Do You Really Need a College Degree for That Entry-Level Job?
When the job market was flooded with desperate applicants, many employers required college degrees for entry-level jobs. There was a certain cruel logic to it: Hey, might as well get the best.
The job market is much tighter now, but it appears that employers haven't relaxed their hiring criteria. That could explain why 43 percent say finding enough candidates is a top challenge in filling entry-level jobs. It's a classic example of shooting yourself in the foot, but of course it's also bad for the young people without college degrees who can't get onto the bottom rung of the career ladder.
Psychology, and office politics, may be at work here. No human resources person wants to be seen lowering hiring standards. "The past couple of decades there was a pretty significant trend toward up-credentialing," says Abigail Carlton, a managing director at the Rockefeller Foundation. "There’s a certain amount of path dependency once you start to put new requirements in. It would be harder to take them out than to put them in."
The foundation 1 released a survey today that sheds light on the damage that can be done by insisting on college diplomas for jobs that don't really require them. It interviewed a thousand young people, half recent college graduates and half "opportunity youth"—unemployed high school graduates. It also interviewed some HR types and C-suite executives.
Half of the recent college grads (49 percent, to be precise) said they didn't have to go to college to acquire the skills they needed for their current jobs, and 86 percent of them said they were learning things on the job that they didn't learn in college. Three-quarters of the opportunity youth agreed that not having a college degree limited their options.
"Screening for college degrees in the hiring process denies opportunity youth the ability to get a foot in the door, build skills on the job, and create more meaningful opportunities for life-long career success," the report said. Instead, they fall farther and farther behind.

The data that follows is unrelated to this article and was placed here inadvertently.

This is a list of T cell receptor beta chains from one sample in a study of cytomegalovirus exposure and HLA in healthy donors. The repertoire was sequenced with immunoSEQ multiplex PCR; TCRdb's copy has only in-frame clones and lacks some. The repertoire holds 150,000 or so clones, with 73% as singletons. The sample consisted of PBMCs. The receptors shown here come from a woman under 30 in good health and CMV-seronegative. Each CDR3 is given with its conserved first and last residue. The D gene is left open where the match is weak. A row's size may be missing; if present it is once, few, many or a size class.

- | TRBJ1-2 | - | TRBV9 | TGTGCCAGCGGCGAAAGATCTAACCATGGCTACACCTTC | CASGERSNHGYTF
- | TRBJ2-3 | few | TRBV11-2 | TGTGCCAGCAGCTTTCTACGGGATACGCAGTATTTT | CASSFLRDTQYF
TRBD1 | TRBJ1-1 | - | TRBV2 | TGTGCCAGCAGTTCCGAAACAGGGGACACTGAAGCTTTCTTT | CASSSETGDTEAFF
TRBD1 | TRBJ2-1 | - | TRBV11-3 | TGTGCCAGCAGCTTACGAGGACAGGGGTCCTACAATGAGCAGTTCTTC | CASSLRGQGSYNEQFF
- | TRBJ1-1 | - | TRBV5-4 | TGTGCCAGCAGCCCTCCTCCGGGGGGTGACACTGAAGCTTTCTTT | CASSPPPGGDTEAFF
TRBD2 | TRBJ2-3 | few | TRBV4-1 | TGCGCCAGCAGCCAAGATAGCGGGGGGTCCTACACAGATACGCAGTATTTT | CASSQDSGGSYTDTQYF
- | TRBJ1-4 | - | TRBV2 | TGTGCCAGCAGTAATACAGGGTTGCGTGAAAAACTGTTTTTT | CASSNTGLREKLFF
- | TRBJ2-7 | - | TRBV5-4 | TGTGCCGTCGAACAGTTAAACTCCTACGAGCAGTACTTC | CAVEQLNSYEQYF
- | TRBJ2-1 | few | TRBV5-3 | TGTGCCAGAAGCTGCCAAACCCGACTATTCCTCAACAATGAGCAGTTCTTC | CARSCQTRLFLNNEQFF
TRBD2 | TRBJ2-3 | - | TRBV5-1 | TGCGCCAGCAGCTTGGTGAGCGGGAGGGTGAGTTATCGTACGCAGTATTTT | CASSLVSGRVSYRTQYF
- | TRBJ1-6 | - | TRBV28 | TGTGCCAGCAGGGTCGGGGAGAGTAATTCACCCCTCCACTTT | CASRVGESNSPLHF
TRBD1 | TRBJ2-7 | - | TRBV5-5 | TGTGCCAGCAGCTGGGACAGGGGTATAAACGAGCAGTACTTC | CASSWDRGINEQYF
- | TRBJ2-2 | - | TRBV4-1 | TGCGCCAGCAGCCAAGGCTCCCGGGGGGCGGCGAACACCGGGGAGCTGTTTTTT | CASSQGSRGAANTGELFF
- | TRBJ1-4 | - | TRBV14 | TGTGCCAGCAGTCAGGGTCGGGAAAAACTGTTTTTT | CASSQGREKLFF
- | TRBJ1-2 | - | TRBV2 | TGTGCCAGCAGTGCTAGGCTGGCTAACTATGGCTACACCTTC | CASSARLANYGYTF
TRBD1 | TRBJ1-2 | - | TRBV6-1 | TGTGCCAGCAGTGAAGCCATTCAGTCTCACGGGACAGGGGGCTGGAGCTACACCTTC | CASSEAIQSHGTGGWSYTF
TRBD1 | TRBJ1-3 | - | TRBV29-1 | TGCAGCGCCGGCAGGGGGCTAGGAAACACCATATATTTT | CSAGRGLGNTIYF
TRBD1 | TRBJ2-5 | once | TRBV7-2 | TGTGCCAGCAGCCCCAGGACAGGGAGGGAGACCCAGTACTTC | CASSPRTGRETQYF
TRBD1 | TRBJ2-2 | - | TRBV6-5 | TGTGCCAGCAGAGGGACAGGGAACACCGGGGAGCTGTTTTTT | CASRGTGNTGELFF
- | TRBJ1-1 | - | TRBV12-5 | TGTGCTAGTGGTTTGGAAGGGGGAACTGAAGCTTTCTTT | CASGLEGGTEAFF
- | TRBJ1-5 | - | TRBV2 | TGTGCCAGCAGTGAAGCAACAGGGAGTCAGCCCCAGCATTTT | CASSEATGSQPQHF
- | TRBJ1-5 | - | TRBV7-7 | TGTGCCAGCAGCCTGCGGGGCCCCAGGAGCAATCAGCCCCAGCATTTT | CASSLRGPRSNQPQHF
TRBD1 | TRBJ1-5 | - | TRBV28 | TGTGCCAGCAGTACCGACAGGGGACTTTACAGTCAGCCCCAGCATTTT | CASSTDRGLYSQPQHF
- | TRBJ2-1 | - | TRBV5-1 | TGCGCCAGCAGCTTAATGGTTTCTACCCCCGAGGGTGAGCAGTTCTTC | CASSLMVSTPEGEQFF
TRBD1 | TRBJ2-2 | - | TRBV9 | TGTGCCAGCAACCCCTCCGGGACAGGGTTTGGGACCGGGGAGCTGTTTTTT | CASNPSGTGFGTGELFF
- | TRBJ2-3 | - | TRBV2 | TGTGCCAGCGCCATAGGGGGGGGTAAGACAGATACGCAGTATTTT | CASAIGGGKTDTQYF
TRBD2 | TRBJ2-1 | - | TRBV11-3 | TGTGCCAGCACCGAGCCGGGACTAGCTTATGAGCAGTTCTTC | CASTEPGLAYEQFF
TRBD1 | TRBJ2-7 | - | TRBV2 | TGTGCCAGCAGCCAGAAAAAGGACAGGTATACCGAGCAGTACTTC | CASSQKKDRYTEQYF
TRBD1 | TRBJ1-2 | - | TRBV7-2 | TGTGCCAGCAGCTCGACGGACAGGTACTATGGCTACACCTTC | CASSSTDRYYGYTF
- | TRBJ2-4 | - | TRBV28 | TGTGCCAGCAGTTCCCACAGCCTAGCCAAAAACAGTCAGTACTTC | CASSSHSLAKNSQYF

Their predicament is illustrated by a striking number in the report: 75 percent of the employers surveyed said the diploma is an effective way to narrow the pool of applicants and speed up the hiring process.
More than 60 percent said a college degree is an effective way to assess an applicant's work ethic, personal skills, and mental capacity. But if a diploma means you're bright and hard-working, there's a danger of assuming that without one you're not.
The Rockefeller Foundation is supporting research on two ways hiring departments could find good people without demanding a college degree. In one approach, a Rockefeller grantee named Incandescent is partnering with a company called Knack that uses customized video games to assess applicants' skills. In a pilot involving 600 opportunity youth, 83 percent performed at or above the level of a company's average performers for one or more entry-level jobs.
Using another approach, Innovate+Educate, which is based in Santa Fe, New Mexico, conducted a job fair last spring in Albuquerque in which resumes were not only not required, but prohibited. The idea was to rely strictly on skills assessment, leveling the playing field for opportunity youth who lacked experience. Twenty employers and about 600 applicants participated. A little over half got jobs, and about 260 still have them, Carlton says.
Meanwhile, a lot of employers continue to look for that college degree and come up empty-handed. How smart is that?
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